CD Review: Chamber Works by Dmitri Klebanov

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Dmitri Klebanov: String Quartets
Nos. 4 and 5; Piano Trio No. 2

ARC Ensemble (Erika Raum and Marie Bérard, violins; Steven Dann, viola; Thomas Wiebe, cello; Kevin Ahfat, piano)

Chandos 20231 – ★★★★★

Dmitri Klebanov (1907-1987) was born and died in Kharkiv, the second city of Ukraine, where he was employed steadily enough at the local conservatory. He might seem a questionable candidate for the ARC Ensemble’s “Music in Exile” series on Chandos. In his substantial booklet note, ARC artistic director Simon Wynberg argues that Klebanov’s was a case of “internal exile” in the face of Stalinist censorship. At any rate, his music is eminently worth rescuing from its long exile from the active repertoire. Not that anyone would fail to recognize the opening of the Quartet No. 4 (1946) as Mykola Leontovych’s Shchedryk (“Little Swallow”), a piece known to Christmas shoppers everywhere as Carol of the Bells. This delightful potpourri of Ukrainiana includes a tune used to grand effect in Tchaikovsky’s Symphony No. 2. There are deeper musical rewards to be had, however, in the Piano Trio No. 2  of 1958, a deftly drawn piece that brings to mind Ravel in its refined but freewheeling first movement. There is a lush tune at the three-minute mark reminiscent of Amazing Grace; after a catchy Scherzo, the solemn Adagio explores various shades of grey before lightening up obligingly near the end. The dramatic finale, tinged with melancholy, also reaches a calmly positive conclusion as the piano floats lyrically on a sea of strings. More rhapsodic than architectural, this piece rewards repeated listening.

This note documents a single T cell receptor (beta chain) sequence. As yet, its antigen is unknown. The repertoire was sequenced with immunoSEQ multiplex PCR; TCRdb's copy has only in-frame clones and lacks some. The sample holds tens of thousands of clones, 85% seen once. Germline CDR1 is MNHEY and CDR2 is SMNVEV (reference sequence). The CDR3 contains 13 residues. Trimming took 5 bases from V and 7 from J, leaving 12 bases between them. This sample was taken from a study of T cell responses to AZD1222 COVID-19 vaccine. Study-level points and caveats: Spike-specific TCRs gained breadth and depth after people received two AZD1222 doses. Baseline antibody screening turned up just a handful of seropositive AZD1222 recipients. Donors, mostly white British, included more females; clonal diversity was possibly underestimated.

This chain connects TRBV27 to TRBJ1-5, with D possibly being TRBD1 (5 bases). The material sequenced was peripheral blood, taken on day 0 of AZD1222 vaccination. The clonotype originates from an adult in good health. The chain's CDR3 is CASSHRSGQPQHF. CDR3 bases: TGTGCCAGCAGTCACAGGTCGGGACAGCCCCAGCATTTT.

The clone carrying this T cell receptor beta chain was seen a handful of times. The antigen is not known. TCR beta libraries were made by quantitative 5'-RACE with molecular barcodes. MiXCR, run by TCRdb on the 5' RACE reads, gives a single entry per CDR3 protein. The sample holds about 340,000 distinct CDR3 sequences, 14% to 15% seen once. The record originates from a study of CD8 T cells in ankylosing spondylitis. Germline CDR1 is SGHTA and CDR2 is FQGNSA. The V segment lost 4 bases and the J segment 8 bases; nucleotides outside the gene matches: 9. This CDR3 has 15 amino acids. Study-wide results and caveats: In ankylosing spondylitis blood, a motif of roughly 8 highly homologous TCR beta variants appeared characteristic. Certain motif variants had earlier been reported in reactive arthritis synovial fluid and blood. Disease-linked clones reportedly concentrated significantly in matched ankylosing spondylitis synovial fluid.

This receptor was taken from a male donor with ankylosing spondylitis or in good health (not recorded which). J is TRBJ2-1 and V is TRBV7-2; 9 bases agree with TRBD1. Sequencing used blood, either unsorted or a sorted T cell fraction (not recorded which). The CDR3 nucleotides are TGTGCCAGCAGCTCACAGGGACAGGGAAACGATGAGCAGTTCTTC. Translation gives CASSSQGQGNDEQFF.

The Quartet No. 5 (1965) is written in an more acerbic idiom related to Shostakovich; best is the first movement, the unassuming opening theme of which turns engagingly frantic in the development. Whether the music is lyrical or dissonant, dense or spare, the ARC players (all connected to the Royal Conservatory of Music in Toronto) make it quite clear with their supple work that permanent string quartets and piano trios do not enjoy exclusive rights to high praise in this repertoire. If justice prevails, these premiere recordings will lead to a broader re-examination of Klebanov, a composer with much to offer. 

This page is also available in / Cette page est également disponible en: Francais (French)

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About Author

Arthur Kaptainis has been a classical music critic since 1986. His articles have appeared in Classical Voice North America and La Scena Musicale as well as Musical Toronto. Arthur holds an MA in musicology from the University of Toronto. Since 2019, Arthur is co-editor of La Scena Musicale.

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